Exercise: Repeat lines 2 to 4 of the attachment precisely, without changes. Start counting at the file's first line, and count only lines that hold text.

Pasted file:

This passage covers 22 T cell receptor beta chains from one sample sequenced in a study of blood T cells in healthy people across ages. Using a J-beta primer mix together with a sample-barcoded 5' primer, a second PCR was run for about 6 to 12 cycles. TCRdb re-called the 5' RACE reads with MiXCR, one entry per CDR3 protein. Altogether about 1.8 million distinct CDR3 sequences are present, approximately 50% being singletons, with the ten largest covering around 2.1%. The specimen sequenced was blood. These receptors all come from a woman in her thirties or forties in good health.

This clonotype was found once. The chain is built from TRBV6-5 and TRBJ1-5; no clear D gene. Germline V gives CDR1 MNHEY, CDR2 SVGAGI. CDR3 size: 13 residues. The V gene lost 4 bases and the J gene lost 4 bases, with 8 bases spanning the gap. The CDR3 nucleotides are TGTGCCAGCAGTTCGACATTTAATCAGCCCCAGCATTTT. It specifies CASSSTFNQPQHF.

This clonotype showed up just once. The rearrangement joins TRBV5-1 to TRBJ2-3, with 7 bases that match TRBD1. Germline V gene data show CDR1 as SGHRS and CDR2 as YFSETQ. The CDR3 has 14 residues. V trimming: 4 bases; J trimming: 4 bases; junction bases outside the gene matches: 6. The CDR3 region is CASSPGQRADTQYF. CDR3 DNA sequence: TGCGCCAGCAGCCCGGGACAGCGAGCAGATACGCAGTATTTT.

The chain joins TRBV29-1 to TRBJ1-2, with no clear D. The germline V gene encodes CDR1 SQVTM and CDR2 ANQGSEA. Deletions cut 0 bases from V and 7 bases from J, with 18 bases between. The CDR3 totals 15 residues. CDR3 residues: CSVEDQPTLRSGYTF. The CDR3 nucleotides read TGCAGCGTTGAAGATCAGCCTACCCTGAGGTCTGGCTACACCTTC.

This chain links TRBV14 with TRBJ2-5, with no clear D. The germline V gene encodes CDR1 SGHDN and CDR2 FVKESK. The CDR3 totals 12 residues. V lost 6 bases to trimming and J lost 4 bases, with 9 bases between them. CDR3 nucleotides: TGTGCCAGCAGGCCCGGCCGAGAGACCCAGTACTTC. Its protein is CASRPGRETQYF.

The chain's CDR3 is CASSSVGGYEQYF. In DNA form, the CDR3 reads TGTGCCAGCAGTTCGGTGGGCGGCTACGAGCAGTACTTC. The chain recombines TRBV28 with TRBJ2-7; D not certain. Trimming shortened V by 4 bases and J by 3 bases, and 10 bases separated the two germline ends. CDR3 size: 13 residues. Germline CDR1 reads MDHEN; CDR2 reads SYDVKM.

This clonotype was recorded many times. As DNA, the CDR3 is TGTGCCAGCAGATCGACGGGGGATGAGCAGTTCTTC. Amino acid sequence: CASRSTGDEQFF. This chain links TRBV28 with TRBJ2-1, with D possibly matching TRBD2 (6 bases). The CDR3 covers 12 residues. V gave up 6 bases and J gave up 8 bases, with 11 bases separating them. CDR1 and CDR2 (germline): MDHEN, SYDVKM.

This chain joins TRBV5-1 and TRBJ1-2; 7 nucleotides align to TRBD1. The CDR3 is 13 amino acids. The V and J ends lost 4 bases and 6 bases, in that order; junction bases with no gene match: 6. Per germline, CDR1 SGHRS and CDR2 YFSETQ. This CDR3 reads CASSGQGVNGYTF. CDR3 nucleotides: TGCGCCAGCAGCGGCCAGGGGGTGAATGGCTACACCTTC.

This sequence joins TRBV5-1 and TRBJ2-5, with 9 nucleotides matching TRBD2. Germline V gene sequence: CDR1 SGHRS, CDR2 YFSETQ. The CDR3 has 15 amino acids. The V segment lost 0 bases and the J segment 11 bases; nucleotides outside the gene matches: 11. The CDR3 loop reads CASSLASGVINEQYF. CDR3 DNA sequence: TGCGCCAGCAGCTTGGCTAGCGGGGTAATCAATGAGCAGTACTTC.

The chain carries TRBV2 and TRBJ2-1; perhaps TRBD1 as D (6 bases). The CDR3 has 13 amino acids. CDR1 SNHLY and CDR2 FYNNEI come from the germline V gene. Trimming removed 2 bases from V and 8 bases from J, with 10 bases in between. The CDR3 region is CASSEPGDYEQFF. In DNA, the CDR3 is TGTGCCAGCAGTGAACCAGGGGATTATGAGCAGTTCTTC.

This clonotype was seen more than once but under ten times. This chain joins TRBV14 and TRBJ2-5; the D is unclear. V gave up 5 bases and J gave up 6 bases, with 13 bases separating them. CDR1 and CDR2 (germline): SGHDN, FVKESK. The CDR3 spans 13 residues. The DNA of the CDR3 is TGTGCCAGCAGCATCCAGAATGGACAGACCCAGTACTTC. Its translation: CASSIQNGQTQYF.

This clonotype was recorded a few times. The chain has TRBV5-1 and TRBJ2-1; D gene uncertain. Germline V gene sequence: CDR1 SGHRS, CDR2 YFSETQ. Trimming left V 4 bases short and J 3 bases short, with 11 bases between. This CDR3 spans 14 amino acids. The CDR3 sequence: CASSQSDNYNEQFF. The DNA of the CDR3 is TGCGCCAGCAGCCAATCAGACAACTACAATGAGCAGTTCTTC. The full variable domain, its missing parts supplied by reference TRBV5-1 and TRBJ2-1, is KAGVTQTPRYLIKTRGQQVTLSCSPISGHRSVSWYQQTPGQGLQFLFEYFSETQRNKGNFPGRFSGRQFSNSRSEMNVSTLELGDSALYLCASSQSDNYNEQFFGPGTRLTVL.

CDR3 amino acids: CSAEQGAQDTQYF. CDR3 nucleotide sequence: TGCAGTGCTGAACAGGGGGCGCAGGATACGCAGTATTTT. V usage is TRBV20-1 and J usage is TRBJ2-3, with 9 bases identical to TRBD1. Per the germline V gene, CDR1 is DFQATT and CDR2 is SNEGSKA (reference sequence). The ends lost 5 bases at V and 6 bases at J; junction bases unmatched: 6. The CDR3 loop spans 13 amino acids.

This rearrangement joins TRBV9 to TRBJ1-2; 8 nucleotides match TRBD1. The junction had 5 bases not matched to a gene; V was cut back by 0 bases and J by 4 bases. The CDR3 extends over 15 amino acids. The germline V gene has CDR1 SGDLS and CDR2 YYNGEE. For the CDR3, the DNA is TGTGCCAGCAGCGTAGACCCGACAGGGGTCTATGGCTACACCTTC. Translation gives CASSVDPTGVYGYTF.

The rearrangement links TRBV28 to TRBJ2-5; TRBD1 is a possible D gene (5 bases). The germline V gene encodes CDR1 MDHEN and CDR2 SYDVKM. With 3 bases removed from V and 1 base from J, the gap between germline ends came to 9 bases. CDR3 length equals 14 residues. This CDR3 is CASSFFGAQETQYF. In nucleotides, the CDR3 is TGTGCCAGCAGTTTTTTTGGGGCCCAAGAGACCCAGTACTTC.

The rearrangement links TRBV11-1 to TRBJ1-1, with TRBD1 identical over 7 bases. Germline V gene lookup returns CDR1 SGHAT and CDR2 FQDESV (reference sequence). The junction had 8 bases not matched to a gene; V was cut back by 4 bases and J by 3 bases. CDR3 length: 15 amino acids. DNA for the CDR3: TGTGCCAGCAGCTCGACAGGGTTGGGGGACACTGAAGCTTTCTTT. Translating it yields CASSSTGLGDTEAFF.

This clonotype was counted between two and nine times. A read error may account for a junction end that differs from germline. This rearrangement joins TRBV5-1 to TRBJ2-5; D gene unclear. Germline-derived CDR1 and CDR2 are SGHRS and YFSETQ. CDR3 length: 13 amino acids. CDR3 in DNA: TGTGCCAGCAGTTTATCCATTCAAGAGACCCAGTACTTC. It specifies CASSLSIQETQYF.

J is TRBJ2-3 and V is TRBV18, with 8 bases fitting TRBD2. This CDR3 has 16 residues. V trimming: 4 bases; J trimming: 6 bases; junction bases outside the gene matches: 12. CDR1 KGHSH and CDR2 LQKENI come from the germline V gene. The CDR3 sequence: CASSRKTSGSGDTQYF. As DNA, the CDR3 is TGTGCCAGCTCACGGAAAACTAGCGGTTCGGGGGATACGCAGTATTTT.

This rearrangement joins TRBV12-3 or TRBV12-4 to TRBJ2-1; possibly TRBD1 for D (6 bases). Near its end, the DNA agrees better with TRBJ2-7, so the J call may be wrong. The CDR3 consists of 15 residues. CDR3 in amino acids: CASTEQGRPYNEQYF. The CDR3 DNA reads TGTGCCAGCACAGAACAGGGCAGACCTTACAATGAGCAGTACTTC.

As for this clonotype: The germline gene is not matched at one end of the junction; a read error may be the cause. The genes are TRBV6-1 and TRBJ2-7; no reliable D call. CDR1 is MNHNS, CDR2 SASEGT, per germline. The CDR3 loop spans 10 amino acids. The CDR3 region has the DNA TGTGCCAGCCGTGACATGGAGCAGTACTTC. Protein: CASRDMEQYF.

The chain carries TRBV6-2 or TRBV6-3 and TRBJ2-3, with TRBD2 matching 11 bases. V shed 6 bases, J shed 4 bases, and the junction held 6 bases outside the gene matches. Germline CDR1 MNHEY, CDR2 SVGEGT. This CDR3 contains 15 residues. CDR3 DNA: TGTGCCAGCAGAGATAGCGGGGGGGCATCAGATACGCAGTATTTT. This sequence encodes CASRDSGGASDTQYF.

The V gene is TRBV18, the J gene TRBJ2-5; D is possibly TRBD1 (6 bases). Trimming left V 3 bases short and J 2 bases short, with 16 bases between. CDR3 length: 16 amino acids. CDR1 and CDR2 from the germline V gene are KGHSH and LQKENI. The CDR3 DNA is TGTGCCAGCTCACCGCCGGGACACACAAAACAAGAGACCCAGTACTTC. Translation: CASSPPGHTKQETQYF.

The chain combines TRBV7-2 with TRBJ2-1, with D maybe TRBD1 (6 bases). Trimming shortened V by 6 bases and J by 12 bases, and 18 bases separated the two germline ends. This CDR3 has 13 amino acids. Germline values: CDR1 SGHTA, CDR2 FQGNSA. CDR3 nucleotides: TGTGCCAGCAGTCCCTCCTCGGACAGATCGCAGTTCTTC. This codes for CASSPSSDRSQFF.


This clonotype was found once. The chain is built from TRBV6-5 and TRBJ1-5; no clear D gene. Germline V gives CDR1 MNHEY, CDR2 SVGAGI. CDR3 size: 13 residues. The V gene lost 4 bases and the J gene lost 4 bases, with 8 bases spanning the gap. The CDR3 nucleotides are TGTGCCAGCAGTTCGACATTTAATCAGCCCCAGCATTTT. It specifies CASSSTFNQPQHF.

This clonotype showed up just once. The rearrangement joins TRBV5-1 to TRBJ2-3, with 7 bases that match TRBD1. Germline V gene data show CDR1 as SGHRS and CDR2 as YFSETQ. The CDR3 has 14 residues. V trimming: 4 bases; J trimming: 4 bases; junction bases outside the gene matches: 6. The CDR3 region is CASSPGQRADTQYF. CDR3 DNA sequence: TGCGCCAGCAGCCCGGGACAGCGAGCAGATACGCAGTATTTT.

The chain joins TRBV29-1 to TRBJ1-2, with no clear D. The germline V gene encodes CDR1 SQVTM and CDR2 ANQGSEA. Deletions cut 0 bases from V and 7 bases from J, with 18 bases between. The CDR3 totals 15 residues. CDR3 residues: CSVEDQPTLRSGYTF. The CDR3 nucleotides read TGCAGCGTTGAAGATCAGCCTACCCTGAGGTCTGGCTACACCTTC.